These Old Eyes
Peggy K. Mack
August 4, 2013
One of the challenges in growing older and entering into our Golden Years, as they are euphemistically called, is to face the changes our bodies are going through as we age.
My latest challenge began two years ago when I noticed little "halos" or "sparklers" were forming around light sources. They were a problem when I drove at night or went to the movies. While driving, all of the on coming car headlights turned into a sea of bright blurry lights that made it almost impossible to distinguish anything else in the dark. The moon was no longer just bright. Now it was bright but twice as large with a huge ethereal ring around it that made it twice it's size only fuzzy. Television was blurry and the light coming from the tv made it uncomfortable to watch so I adapted by listening to it while working on my laptop or word books and then the print became fuzzy. The lamps were too bright so I turned most of them off or changed the bulbs to ones with lower watts. I was accepting life's changes to my eyes by making adjustments. One day I tore off a piece of waxed paper and held it over a grocery ad. I showed it to Bill and said, "Try to read the print on this page. This is what my eyes see all the time." He was astounded!
That's when I realized and accepted that sometimes the adjustments we make on our own are not enough for us to maneuver through life safely. I believe in being independent and in figuring things out for myself. I also accept changes with time. However, when I had done all I could do and I was beginning to realize I was limiting what I could accomplish, it was time to turn to someone more knowledgeable than myself with these old eyes.
I went to the Ophthalmologist for a much needed eye exam expecting a stronger prescription only to learn that both eyes were completely fogged over with cataracts. The cornea with age and sun damage had become brittle and no longer allowed my eyes to see. At that point, I was challenged to accept the news and to consider a surgical procedure on my eyes. I had experienced several surgeries in my life, but on my eyes? That was a totally different and difficult challenge to accept. So I worked through it by studying, listening, asking others who had been through the experience of cataract surgery and praying. God has walked me through every challenge I have given Him in prayer and I have never been left alone.
So in February and March of 2013, I had two separate surgeries, one eye at a time, to remove my corneas and replace them with contact lenses. At first, my follow up visits came back with the results that I had 20/20 vision in both eyes. Praise the Lord I exclaimed and I felt so much relief and happiness.
given another eye test several weeks after the surgery and was told that
I have an astigmatism and will need glasses as many cataract surgery
patients do. So I followed their guidance, accepted the diagnosis and had new glasses made for
driving and reading. I believed the glasses would solve the problems
and I was happy, again.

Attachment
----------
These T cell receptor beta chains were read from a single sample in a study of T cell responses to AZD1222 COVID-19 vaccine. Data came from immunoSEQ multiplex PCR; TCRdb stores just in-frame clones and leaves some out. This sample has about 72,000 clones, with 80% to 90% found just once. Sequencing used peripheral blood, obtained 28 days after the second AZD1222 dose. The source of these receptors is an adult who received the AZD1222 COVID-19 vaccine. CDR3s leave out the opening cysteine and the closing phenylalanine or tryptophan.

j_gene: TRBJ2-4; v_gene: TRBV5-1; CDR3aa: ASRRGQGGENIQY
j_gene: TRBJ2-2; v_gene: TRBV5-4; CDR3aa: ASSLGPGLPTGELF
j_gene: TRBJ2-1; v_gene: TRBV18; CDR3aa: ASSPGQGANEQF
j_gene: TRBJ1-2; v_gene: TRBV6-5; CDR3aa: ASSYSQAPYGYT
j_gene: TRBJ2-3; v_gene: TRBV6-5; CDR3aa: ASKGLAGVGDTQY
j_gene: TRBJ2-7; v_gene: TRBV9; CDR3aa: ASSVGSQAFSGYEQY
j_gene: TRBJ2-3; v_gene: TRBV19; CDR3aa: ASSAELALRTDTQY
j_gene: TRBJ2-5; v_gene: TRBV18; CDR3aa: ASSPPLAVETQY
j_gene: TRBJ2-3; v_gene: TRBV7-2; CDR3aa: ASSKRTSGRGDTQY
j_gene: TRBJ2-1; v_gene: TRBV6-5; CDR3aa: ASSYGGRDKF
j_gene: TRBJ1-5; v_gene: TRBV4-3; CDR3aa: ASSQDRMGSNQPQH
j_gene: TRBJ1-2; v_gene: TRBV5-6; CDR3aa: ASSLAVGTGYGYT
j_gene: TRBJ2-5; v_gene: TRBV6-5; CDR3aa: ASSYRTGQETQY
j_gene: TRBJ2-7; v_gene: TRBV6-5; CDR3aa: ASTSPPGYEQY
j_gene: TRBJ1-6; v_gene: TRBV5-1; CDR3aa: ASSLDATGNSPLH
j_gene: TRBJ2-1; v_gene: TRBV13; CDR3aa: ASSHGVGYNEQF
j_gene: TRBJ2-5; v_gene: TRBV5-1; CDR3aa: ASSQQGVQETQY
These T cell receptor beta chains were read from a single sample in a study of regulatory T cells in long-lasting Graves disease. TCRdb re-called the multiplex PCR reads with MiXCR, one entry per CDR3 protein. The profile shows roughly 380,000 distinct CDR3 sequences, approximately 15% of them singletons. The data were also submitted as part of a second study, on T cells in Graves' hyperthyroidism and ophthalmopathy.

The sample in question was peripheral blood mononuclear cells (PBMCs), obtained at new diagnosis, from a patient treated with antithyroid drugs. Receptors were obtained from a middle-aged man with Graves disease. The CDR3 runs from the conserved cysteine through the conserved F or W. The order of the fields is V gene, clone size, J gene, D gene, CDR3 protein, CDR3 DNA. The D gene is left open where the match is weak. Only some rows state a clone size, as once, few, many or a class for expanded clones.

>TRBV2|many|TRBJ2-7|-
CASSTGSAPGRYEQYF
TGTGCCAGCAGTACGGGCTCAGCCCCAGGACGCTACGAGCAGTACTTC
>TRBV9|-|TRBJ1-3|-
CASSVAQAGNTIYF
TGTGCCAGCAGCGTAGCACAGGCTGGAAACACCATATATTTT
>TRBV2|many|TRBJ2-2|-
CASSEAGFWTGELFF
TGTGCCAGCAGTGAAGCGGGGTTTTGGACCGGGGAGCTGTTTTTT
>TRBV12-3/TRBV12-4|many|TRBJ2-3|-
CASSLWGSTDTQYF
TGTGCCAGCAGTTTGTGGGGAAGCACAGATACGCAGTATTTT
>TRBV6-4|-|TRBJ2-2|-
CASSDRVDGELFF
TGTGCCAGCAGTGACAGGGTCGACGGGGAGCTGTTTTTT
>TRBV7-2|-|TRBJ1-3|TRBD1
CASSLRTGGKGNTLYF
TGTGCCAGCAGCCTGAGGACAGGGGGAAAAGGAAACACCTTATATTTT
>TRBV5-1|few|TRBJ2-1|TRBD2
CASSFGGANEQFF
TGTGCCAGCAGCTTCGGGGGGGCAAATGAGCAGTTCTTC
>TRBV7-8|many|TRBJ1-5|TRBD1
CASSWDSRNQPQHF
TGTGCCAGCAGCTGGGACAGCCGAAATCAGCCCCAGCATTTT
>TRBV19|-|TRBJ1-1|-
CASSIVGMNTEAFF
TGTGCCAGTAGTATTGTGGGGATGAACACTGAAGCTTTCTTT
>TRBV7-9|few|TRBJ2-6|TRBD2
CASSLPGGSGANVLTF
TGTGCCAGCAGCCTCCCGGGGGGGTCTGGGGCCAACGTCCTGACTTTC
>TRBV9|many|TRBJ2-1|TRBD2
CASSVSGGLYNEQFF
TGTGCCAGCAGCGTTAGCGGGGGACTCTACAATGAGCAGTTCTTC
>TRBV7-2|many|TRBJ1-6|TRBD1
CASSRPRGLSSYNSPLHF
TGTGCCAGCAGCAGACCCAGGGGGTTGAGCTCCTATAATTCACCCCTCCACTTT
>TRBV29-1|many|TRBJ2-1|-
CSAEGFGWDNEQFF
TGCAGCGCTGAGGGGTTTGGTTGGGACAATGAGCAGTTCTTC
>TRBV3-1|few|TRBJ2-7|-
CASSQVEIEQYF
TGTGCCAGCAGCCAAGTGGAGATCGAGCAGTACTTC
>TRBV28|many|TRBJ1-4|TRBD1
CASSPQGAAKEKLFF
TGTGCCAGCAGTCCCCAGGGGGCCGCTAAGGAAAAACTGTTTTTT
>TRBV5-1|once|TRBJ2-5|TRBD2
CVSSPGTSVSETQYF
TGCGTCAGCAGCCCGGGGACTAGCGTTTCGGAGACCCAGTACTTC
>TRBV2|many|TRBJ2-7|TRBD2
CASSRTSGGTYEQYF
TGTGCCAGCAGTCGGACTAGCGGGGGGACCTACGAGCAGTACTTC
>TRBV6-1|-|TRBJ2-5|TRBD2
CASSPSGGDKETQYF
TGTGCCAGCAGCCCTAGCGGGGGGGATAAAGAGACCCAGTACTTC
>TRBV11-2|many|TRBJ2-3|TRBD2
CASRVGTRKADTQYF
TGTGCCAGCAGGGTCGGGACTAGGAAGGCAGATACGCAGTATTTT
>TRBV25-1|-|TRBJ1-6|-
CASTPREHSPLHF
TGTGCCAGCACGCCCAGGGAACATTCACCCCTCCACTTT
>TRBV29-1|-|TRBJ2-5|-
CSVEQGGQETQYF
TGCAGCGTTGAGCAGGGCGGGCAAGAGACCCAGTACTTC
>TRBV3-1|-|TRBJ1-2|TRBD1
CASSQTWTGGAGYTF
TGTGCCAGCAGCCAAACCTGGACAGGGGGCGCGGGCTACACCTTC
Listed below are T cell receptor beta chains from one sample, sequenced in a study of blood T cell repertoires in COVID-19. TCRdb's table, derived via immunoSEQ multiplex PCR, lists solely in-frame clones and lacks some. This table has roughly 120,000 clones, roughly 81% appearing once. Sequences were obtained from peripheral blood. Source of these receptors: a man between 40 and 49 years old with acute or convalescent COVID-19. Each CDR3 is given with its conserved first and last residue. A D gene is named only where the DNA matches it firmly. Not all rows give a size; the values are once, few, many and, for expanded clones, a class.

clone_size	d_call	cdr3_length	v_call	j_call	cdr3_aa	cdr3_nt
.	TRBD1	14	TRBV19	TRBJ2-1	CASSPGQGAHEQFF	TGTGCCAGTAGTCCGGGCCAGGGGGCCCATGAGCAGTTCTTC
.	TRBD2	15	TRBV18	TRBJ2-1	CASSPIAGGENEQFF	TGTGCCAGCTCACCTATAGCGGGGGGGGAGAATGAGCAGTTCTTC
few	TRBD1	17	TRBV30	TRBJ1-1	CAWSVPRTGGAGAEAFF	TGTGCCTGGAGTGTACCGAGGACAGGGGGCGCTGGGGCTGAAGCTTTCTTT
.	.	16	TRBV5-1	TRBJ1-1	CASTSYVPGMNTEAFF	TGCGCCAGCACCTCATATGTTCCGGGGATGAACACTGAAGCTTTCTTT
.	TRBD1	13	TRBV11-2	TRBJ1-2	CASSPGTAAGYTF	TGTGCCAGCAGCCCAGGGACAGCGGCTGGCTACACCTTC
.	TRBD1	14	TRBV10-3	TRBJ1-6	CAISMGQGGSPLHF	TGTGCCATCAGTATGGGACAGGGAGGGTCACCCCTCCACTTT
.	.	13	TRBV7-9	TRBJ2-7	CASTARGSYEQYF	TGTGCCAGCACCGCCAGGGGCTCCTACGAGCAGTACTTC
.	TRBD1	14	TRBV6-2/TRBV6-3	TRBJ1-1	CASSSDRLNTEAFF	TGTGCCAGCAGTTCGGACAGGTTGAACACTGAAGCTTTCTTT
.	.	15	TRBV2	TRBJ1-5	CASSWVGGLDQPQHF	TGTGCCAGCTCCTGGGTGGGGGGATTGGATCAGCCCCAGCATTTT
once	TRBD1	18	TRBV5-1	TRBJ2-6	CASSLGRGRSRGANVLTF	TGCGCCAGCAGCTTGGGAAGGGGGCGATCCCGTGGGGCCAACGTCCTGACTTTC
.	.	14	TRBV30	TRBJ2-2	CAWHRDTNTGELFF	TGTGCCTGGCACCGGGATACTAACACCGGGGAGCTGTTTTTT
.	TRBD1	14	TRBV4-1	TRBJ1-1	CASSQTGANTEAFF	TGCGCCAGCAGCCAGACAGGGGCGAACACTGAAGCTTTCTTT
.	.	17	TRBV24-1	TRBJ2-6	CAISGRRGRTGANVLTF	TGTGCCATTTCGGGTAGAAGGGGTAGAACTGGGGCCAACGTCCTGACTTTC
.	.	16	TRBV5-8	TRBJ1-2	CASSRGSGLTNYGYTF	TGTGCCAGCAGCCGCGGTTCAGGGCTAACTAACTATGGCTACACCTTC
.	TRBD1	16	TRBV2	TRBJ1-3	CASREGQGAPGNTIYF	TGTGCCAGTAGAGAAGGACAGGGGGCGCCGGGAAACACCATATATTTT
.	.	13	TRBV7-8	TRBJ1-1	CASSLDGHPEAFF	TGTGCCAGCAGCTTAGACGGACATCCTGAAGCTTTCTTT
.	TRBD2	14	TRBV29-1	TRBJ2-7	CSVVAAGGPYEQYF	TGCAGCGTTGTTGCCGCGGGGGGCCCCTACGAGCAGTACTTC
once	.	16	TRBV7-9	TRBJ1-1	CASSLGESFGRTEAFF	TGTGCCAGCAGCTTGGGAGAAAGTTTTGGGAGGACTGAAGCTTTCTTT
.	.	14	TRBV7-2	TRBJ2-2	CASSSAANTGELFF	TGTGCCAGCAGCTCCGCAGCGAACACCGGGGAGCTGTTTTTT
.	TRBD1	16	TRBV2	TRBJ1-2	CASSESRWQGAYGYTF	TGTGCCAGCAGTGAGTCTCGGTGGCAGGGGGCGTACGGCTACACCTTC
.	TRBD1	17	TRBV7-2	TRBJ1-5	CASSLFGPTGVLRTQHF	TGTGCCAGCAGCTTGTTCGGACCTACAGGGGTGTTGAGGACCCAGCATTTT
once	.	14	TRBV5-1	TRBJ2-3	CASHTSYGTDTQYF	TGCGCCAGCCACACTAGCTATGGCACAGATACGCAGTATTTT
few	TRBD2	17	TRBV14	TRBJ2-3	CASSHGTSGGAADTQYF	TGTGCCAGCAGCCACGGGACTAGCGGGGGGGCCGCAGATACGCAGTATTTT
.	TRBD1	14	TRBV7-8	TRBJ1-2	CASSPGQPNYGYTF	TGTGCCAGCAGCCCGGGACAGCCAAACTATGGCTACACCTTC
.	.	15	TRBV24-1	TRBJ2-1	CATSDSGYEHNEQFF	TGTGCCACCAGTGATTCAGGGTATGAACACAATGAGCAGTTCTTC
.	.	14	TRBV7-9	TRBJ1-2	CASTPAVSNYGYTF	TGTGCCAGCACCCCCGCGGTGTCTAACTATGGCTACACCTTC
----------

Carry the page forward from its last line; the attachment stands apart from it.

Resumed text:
Now, I am in August of 2013, and I am experiencing problems with my eyes that I cannot adjust to because these eyes are old and things are changing as we age. My right eye can successfully see the moon as it should be seen, but my left eye sees that same old filmy ring around it and the combination is giving me problems with driving, watching a movie and enjoying tv. Within weeks, I began to lose trust in my driving ability because road signs were blurry. Oh! how I longed for my vision when I was 10! These old eyes are dimming and failing me and I am struggling with simple tasks I enjoy. All the while I face it with a positive attitude, a belief that a solution will be found that will have me enjoying the simple things in life and the adjustment and challenges will be part of the past.
The other day I put on a pair of $10 glasses from CVS that I use for the computer. My vision was clear. Oh my! I thought! Great vision this morning! Out of curiosity I tried on my $365.00 prescription glasses and looked at the computer screen. Fuzzy and blurred images were all I saw. Oh good grief I thought!
So, I am heading back to the eye surgeon and the office that made my glasses for me. At this point it remains a mystery, yet to be solved. God cannot heal my eyes. The eyes he created were damaged and the corneas are gone. God does not fly in like Superman and miraculously give me new corneas. What He does do is walk with me. He calms my mind and clears my thoughts and holds patience here as a gift to me if I take it.
What I know is this. Growing older each day is a challenge in everything we face. But it is not about the challenges as much as it is about our willingness to accept them and to stay positive and close to God. These old eyes will never be the same. They may never see the world the way I saw the world as a child. My eyes may grow dim like my Grandmother Kelley whose eyesight was gone before she passed away. Her faith remained strong. It was the core of her being and her strength, no matter what challenges came her way.
These old eyes have been good to me. We are fighting, now, for the best vision we can have with the skills of my doctor. I am not worried nor afraid. Whatever the challenge is for me in the days ahead, I choose to walk with God.
Dear Heavenly Father,
Our greatest challenge as we age is to learn to accept the changes and to do all we can to care for ourselves so we can continue to worship and serve you. Give us courage to surrender our will by seeking help from professionals when we know we have adjusted all we can and need help. Remind us that professional hands, minds and spirits can be guided by your love and will help us remain active and strong. And in all we face, make us ever mindful, that by accepting the changes we see, we can then focus on the needs of those you give to us to help along the way.
In Jesus' Name,